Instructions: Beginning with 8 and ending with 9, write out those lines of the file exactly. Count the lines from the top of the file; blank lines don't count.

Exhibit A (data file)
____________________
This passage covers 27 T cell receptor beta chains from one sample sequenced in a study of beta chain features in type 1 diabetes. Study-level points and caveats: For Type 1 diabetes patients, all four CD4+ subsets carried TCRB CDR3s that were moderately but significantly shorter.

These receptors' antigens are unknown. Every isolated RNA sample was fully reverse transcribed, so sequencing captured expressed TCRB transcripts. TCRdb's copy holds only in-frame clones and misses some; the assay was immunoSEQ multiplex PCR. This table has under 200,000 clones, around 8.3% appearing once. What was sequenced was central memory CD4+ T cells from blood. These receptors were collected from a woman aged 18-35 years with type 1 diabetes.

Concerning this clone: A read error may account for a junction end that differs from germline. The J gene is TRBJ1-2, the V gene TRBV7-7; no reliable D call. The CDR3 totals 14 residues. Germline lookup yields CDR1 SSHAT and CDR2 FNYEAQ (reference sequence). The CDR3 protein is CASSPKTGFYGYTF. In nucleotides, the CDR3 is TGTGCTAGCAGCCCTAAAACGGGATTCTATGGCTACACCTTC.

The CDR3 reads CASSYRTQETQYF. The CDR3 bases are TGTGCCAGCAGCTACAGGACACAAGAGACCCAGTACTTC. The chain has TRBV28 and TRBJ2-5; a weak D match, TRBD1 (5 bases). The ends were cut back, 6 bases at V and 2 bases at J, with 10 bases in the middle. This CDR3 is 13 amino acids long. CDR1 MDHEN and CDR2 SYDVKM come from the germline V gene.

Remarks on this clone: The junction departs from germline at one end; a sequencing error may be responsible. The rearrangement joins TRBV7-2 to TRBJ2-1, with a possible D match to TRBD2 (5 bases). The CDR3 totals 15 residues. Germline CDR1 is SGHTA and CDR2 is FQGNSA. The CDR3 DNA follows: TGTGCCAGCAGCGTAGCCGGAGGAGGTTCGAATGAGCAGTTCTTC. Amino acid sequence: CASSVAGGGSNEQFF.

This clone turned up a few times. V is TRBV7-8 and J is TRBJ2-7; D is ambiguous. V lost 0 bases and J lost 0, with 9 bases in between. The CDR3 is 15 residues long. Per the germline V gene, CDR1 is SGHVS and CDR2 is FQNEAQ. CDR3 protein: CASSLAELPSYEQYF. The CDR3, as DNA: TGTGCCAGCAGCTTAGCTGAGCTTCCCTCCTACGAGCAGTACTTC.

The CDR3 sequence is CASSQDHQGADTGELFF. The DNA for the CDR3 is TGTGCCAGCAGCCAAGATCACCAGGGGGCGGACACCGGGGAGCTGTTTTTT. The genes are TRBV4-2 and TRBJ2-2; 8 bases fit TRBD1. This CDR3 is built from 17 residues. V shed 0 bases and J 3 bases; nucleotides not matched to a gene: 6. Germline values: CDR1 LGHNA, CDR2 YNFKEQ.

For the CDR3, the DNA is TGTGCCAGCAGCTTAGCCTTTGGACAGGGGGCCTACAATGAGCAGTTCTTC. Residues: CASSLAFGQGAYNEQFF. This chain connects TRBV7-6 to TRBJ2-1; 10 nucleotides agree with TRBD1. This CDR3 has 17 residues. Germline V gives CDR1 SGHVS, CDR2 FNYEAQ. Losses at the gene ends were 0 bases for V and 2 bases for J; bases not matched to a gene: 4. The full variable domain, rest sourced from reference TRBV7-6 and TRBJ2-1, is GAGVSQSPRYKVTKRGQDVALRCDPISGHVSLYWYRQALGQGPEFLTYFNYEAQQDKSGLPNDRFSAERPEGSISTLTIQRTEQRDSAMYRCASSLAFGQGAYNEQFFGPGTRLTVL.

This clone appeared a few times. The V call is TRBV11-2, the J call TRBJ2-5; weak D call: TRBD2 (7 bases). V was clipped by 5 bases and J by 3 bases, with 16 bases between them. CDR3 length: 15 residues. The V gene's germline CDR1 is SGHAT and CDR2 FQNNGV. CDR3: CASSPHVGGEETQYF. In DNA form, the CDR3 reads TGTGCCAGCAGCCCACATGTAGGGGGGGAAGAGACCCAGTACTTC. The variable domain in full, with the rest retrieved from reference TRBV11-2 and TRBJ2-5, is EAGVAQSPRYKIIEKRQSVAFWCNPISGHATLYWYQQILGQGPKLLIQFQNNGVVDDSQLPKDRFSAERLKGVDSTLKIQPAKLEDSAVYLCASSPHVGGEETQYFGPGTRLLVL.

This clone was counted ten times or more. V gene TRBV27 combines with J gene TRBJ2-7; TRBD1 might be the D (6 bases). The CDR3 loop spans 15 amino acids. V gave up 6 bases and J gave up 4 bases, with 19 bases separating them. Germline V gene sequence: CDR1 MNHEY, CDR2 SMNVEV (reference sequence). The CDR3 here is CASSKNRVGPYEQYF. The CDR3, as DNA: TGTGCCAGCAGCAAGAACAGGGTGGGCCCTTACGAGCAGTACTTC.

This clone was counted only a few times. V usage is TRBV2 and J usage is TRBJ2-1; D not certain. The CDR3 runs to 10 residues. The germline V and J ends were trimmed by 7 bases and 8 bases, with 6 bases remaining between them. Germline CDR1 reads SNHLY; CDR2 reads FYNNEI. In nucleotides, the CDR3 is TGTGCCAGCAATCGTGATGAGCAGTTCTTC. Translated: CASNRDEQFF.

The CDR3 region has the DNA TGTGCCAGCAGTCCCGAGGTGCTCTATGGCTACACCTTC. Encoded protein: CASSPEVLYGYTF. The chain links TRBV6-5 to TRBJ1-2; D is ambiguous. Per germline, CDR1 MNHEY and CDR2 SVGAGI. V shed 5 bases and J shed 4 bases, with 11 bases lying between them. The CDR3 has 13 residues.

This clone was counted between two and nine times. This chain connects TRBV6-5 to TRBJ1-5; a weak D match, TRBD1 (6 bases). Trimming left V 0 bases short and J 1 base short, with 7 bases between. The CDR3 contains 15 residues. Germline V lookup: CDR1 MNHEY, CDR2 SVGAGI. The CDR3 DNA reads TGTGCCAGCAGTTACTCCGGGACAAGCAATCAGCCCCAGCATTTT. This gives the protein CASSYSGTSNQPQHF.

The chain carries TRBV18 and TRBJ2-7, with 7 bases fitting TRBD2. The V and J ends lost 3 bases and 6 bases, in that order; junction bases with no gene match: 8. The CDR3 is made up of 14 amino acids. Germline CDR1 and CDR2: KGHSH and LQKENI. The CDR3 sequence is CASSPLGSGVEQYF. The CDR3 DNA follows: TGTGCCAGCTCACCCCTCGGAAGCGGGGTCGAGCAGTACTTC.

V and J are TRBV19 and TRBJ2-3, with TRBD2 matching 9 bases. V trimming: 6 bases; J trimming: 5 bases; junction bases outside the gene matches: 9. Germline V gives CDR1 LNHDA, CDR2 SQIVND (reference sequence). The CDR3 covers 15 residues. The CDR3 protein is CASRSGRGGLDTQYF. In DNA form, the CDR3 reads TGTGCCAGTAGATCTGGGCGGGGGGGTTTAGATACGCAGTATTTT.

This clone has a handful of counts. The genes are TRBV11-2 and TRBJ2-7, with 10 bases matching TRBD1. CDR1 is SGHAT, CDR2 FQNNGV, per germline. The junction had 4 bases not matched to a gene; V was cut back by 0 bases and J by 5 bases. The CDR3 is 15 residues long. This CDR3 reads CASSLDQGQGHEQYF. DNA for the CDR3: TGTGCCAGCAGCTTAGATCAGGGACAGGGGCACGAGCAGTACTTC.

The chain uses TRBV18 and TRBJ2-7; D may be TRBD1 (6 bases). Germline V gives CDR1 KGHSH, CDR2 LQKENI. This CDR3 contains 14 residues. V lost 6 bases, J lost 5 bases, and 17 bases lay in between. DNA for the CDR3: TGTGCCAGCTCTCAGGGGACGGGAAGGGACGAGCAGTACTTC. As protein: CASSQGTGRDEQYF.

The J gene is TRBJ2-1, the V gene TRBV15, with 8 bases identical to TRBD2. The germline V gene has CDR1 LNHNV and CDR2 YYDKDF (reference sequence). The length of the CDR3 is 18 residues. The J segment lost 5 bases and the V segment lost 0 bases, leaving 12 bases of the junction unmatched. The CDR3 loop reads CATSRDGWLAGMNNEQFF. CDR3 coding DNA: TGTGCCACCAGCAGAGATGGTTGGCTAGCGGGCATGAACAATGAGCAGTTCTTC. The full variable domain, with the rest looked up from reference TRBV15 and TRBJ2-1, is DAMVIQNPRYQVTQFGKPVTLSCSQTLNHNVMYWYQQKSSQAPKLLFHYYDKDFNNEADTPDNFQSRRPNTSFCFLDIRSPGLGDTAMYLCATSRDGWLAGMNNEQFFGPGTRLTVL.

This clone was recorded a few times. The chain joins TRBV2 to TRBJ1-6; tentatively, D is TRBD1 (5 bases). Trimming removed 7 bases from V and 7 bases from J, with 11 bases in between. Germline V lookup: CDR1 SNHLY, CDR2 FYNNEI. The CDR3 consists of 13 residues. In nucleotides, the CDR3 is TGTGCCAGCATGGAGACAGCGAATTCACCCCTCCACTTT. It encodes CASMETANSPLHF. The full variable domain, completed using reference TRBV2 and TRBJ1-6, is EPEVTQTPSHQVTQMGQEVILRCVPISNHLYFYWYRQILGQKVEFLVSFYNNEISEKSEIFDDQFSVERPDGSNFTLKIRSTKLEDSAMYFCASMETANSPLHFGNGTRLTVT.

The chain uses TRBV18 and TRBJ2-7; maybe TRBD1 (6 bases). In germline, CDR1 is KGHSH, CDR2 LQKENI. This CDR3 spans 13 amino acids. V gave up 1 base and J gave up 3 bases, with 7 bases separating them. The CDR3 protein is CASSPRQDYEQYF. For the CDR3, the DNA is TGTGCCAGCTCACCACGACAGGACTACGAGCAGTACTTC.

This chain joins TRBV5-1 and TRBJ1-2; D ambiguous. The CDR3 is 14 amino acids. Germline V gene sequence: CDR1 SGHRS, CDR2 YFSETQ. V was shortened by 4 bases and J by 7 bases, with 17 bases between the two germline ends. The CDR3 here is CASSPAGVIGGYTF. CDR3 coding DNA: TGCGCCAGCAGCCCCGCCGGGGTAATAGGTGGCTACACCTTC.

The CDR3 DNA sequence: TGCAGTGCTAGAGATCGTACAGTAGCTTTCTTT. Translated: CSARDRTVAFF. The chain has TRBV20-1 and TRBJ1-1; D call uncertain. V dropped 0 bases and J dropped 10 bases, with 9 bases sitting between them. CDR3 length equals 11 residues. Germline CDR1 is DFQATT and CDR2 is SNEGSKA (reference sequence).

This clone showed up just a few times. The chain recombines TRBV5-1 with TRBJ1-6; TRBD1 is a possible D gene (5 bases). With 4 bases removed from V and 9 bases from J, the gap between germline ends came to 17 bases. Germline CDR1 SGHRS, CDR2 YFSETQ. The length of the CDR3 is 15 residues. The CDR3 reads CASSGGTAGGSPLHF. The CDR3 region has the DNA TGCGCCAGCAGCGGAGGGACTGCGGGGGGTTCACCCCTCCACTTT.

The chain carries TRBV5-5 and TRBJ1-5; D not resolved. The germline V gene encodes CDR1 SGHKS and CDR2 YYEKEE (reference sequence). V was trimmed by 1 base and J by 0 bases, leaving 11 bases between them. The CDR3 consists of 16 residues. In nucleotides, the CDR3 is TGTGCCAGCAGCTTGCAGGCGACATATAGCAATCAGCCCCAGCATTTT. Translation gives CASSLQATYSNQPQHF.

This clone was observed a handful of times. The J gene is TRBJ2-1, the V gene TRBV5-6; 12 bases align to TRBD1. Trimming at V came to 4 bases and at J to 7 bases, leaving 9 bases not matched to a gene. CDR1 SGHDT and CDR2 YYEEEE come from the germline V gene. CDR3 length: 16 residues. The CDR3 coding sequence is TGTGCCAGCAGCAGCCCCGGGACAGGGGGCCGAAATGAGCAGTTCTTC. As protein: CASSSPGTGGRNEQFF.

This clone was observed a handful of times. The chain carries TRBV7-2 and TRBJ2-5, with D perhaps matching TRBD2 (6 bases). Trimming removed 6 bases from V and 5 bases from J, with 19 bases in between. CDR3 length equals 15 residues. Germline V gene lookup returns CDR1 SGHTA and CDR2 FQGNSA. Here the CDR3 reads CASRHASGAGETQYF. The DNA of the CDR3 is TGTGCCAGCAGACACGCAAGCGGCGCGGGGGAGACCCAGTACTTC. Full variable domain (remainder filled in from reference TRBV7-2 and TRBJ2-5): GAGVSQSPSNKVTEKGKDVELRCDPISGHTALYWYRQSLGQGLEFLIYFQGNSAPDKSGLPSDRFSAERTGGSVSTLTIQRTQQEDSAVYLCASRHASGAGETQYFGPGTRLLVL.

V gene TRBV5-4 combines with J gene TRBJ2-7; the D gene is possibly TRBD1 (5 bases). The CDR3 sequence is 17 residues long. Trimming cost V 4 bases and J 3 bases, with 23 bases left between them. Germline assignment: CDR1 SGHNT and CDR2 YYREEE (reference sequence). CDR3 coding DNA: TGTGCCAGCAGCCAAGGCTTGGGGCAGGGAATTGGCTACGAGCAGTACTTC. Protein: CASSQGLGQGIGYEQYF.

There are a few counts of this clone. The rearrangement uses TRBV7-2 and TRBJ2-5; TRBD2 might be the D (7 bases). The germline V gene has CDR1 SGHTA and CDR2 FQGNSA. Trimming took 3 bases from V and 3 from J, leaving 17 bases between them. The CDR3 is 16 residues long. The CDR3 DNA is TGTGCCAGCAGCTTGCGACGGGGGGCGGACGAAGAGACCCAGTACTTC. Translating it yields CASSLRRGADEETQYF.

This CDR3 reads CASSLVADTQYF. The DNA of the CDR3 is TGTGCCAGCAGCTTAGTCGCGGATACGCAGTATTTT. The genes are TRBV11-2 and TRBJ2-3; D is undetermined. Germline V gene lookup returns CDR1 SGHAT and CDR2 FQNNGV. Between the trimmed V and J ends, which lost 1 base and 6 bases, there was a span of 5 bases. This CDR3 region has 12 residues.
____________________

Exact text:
For the CDR3, the DNA is TGTGCCAGCAGCTTAGCCTTTGGACAGGGGGCCTACAATGAGCAGTTCTTC. Residues: CASSLAFGQGAYNEQFF. This chain connects TRBV7-6 to TRBJ2-1; 10 nucleotides agree with TRBD1. This CDR3 has 17 residues. Germline V gives CDR1 SGHVS, CDR2 FNYEAQ. Losses at the gene ends were 0 bases for V and 2 bases for J; bases not matched to a gene: 4. The full variable domain, rest sourced from reference TRBV7-6 and TRBJ2-1, is GAGVSQSPRYKVTKRGQDVALRCDPISGHVSLYWYRQALGQGPEFLTYFNYEAQQDKSGLPNDRFSAERPEGSISTLTIQRTEQRDSAMYRCASSLAFGQGAYNEQFFGPGTRLTVL.

This clone appeared a few times. The V call is TRBV11-2, the J call TRBJ2-5; weak D call: TRBD2 (7 bases). V was clipped by 5 bases and J by 3 bases, with 16 bases between them. CDR3 length: 15 residues. The V gene's germline CDR1 is SGHAT and CDR2 FQNNGV. CDR3: CASSPHVGGEETQYF. In DNA form, the CDR3 reads TGTGCCAGCAGCCCACATGTAGGGGGGGAAGAGACCCAGTACTTC. The variable domain in full, with the rest retrieved from reference TRBV11-2 and TRBJ2-5, is EAGVAQSPRYKIIEKRQSVAFWCNPISGHATLYWYQQILGQGPKLLIQFQNNGVVDDSQLPKDRFSAERLKGVDSTLKIQPAKLEDSAVYLCASSPHVGGEETQYFGPGTRLLVL.